Less than two minutes before Schools Superintendent Michael Dunsmore announced this year's Teacher of the Year for Wayne County Public Schools, Emily West realized it was going to be her.

The fourth-grade teacher at Meadow Lane Elementary School was standing on the stage at Walnut Creek Country Club next to the district's other two finalists, Paul Casey from Norwayne Middle and Kirsten Thomas from Charles B. Aycock High School.

Dunsmore praised the "best of best" in the teaching profession, then said he was going to read comments from this year's winner.

Seconds later, recognizing his words as her own, a slight smile broke out across Miss West's face as she shifted on her feet awkwardly, mouthed an apology and glanced down.

She regained her composure, expressing her appreciation as she spoke to the audience.

"Wayne County is my home. I attended Eastern Wayne elementary, middle and high school," she said. "This is an honor to represent Wayne County.

"It started at a very young age for me, when I knew that I wanted to be a teacher. And because of the teachers in Wayne County and those that believed in me and supported me, I'm living my dream every single day in the classroom at Meadow Lane."

She said she was thankful and blessed to be working with the teachers, mentors and administrators at the school and has learned much from them. She told the finalists that the recognition was not hers alone, but represented them all.

Then she paid tribute to her mother, Becky West, who accompanied her Thursday night.

"If it were not for my mom, she's my No. 1 teacher that I strive to be every single day. She's my 'free assistant' at home," she said, drawing laughter from the crowd. "She helps me.

"I just thank you, and I'm very excited and honored to represent Wayne County Public Schools."

Miss West, who has spent all 15 of her years in the profession at Meadow Lane, had likened her teaching style to that of an orchestra conductor. She said she has always aspired to do it with precision, grace and complete control.

The National Board Certified educator has a bachelor's degree in elementary education and is recognized as a "teacher leader" at her school.

Her favorite aspect of teaching, she said, is "just forming that relationship with my students and having a close-knit family, watching them think outside the box and become critical thinkers."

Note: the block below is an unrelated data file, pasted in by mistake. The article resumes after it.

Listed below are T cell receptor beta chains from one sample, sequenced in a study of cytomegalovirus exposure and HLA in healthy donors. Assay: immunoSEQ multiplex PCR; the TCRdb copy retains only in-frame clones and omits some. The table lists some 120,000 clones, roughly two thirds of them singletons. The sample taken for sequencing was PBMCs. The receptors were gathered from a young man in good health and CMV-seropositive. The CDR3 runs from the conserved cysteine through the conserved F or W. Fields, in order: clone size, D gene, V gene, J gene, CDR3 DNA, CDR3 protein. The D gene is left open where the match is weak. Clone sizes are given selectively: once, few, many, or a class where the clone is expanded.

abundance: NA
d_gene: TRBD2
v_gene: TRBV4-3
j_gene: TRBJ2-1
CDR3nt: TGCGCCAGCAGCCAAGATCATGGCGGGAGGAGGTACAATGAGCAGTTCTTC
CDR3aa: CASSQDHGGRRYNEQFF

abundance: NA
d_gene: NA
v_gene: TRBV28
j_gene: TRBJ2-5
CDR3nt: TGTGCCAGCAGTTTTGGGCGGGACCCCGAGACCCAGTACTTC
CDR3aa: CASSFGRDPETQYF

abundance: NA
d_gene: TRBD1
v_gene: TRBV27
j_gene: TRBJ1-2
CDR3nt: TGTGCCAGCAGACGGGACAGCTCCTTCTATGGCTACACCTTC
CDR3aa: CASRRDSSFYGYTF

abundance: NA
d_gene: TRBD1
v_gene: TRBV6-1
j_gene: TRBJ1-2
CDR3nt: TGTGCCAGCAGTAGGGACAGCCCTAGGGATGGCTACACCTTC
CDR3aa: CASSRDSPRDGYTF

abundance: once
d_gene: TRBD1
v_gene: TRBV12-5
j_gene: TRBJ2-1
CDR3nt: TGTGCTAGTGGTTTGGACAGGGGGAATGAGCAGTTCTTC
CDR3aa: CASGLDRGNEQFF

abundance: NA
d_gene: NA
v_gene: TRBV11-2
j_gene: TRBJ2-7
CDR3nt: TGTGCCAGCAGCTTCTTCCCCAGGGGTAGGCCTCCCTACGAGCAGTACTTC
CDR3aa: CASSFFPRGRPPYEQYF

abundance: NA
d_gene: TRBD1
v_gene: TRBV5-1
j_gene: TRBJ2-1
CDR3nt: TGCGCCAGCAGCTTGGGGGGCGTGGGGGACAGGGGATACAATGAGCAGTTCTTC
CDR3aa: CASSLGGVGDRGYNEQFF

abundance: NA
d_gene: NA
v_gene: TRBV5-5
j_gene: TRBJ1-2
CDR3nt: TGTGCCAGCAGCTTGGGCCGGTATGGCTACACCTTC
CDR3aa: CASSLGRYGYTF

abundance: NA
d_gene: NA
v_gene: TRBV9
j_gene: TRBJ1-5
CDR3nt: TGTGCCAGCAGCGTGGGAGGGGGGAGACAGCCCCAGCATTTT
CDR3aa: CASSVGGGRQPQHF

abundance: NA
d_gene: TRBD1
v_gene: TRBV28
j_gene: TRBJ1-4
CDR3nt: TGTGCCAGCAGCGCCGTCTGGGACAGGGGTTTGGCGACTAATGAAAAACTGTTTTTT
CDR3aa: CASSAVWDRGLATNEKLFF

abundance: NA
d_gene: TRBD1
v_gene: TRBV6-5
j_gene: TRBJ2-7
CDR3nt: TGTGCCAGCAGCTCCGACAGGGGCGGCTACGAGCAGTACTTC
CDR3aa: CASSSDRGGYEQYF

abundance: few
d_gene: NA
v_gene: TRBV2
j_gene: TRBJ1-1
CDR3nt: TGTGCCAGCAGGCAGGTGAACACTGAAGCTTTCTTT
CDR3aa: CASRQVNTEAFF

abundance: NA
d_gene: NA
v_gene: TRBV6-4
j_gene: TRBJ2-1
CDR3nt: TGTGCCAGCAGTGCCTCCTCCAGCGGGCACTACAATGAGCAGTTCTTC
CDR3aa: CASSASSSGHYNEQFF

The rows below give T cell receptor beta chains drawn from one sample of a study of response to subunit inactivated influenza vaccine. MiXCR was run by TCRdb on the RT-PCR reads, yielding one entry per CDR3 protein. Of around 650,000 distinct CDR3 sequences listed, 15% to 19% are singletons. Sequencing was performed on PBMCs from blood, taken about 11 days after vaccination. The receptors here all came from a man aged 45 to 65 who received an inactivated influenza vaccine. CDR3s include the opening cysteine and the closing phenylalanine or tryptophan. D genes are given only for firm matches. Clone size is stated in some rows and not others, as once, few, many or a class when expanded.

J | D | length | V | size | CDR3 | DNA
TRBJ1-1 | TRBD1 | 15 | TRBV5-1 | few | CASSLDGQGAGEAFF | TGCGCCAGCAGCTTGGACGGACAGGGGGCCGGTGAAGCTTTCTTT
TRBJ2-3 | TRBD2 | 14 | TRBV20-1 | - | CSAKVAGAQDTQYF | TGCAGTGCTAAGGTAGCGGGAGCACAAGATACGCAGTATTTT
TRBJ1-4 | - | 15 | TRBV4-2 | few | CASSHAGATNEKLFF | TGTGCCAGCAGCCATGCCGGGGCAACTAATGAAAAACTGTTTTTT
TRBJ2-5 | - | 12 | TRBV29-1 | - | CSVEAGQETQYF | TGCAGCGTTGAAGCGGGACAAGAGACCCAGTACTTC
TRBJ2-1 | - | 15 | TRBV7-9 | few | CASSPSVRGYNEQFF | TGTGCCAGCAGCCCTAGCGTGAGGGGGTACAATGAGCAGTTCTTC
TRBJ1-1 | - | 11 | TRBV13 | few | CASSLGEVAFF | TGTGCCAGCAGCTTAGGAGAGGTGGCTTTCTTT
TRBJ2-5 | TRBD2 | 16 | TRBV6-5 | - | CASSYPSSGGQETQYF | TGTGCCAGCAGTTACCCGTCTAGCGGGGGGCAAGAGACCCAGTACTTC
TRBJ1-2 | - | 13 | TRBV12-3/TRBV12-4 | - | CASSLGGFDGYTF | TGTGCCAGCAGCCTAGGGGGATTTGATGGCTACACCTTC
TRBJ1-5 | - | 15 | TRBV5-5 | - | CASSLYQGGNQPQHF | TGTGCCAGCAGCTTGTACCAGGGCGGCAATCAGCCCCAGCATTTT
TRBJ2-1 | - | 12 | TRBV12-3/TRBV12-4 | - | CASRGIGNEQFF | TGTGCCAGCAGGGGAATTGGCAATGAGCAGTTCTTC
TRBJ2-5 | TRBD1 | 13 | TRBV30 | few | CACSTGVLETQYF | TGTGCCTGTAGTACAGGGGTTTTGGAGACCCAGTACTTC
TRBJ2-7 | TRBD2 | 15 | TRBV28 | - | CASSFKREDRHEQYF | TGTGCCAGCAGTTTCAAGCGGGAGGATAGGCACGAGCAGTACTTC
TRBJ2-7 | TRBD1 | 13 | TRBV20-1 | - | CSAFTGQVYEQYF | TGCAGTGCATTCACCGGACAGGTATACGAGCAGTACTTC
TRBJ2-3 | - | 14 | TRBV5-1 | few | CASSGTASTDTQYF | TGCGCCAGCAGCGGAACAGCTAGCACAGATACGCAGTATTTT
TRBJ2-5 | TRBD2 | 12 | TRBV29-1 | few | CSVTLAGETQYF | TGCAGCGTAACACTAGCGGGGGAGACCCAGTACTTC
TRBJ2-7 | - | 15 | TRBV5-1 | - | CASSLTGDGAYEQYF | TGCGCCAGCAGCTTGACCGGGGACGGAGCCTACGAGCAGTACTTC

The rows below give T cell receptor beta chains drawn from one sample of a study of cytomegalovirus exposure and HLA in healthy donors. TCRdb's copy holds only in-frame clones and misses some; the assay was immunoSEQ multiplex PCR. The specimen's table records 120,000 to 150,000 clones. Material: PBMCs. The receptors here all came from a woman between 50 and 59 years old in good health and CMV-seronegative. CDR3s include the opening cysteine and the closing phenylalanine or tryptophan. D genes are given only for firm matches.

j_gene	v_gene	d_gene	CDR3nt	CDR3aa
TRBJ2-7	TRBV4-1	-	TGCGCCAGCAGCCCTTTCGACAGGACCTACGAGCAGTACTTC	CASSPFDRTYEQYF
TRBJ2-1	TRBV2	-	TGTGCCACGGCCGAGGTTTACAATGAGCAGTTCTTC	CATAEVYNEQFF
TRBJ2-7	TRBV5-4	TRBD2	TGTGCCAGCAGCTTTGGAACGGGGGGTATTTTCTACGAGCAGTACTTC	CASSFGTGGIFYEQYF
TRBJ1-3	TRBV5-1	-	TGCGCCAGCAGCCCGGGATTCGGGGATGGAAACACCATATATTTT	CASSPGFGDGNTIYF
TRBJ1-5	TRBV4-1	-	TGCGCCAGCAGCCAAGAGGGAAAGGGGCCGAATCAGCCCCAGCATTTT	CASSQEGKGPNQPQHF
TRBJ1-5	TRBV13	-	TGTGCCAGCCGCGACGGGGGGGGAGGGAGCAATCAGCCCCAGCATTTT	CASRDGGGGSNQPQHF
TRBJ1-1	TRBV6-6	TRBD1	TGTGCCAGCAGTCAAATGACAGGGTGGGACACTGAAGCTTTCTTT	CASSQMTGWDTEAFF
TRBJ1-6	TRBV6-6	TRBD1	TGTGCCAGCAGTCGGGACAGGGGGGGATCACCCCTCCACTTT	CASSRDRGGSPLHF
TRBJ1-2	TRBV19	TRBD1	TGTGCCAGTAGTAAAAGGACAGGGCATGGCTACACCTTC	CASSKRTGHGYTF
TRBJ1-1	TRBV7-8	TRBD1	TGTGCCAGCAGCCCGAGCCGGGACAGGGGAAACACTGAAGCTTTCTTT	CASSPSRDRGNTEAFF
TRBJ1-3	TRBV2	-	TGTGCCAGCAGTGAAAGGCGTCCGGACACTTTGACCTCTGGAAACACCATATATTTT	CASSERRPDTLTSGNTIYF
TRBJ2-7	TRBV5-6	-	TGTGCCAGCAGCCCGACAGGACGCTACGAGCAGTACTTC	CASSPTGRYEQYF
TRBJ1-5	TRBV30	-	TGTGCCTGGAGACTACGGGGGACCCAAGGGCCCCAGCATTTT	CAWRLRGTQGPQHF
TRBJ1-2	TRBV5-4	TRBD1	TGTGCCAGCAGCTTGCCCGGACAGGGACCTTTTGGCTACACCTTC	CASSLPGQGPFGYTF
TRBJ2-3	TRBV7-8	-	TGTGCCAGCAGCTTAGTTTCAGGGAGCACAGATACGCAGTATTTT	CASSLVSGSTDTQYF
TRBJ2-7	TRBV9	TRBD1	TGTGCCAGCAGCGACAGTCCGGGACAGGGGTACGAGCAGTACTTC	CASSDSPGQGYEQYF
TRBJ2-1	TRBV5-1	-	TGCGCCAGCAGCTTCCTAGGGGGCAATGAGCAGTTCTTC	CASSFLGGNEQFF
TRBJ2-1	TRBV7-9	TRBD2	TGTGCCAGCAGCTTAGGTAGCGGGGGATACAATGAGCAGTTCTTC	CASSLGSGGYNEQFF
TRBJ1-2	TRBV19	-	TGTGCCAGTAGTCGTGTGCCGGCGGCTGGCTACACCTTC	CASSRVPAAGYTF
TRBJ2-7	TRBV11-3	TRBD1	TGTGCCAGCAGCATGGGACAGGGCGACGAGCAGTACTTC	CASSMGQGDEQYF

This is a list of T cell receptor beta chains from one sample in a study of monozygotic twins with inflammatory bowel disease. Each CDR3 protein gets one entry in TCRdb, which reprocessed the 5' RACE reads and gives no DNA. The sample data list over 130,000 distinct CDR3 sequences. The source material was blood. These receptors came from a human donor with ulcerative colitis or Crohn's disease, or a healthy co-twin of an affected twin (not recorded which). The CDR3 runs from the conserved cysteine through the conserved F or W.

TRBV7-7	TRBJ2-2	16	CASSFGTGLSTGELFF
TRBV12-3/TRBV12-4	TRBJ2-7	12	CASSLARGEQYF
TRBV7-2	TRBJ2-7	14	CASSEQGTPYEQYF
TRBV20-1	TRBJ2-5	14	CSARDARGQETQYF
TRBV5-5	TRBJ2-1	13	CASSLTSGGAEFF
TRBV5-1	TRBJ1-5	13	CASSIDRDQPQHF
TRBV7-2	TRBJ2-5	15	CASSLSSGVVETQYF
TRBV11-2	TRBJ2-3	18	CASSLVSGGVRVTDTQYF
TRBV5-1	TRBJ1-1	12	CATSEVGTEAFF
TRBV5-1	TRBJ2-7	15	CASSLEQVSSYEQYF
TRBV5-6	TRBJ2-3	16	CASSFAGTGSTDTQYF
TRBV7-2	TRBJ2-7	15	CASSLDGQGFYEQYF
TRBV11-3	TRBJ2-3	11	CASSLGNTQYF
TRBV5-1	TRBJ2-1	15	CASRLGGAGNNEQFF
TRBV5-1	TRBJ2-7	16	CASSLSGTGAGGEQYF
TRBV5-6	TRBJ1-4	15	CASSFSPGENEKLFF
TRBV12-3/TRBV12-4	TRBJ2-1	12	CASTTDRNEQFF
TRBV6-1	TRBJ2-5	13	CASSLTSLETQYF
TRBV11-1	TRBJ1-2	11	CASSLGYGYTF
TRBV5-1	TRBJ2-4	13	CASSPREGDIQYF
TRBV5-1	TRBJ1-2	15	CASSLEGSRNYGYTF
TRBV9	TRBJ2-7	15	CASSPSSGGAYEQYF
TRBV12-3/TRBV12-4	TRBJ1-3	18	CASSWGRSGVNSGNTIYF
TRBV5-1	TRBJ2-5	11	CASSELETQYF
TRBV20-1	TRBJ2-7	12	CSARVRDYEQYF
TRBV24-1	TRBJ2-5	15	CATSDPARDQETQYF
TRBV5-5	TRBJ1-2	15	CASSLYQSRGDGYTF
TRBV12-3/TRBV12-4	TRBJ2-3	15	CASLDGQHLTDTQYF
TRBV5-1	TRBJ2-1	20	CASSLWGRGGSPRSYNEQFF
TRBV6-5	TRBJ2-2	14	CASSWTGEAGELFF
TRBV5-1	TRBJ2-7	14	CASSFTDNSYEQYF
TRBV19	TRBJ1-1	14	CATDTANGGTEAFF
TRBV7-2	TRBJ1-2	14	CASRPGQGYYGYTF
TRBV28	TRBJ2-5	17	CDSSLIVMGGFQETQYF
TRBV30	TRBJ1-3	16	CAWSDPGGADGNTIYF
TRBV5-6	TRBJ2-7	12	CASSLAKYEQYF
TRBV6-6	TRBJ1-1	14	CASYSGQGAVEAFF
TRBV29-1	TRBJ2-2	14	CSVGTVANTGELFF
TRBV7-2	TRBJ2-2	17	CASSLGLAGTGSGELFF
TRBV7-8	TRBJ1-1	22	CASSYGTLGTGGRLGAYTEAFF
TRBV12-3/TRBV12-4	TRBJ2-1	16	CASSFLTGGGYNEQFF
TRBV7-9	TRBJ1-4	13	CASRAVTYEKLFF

Becky West modestly accepted her daughter's accolades.

"It's been wonderful. I'm 'Grandma' in the classroom," she said with a smile. "I volunteer every year."

Last year's recipient of the distinction, Jennifer Cochran, a math teacher at Rosewood High School, spoke at the annual recognition banquet.

Using a six-letter acronym of the word "bridge," she spelled out the qualities needed to be an effective teacher.

B represents balance and devotion; R is for rest and relaxation; I stands for integrity; D means is for delegate; G is grounded; and E is for evolved, she said.

"The legacy we're building will be remembered for a lifetime," she said. "Be that bridge students, parents and community members are looking for to help them on that journey to success.

"Don't forget to share that B-R-I-D-G-E with someone else."

Each nominee received a glass apple paperweight engraved with the recipient's name. The finalists also received a crystal award.

Every year, all 33 schools in the county select an individual Teacher of the Year to represent their school.

After a lengthy process of completing a portfolio and being interviewed by a selection committee, the field is narrowed down to three, representing the elementary, middle and high school levels. Miss West will now advance to the regional Teacher of the Year program.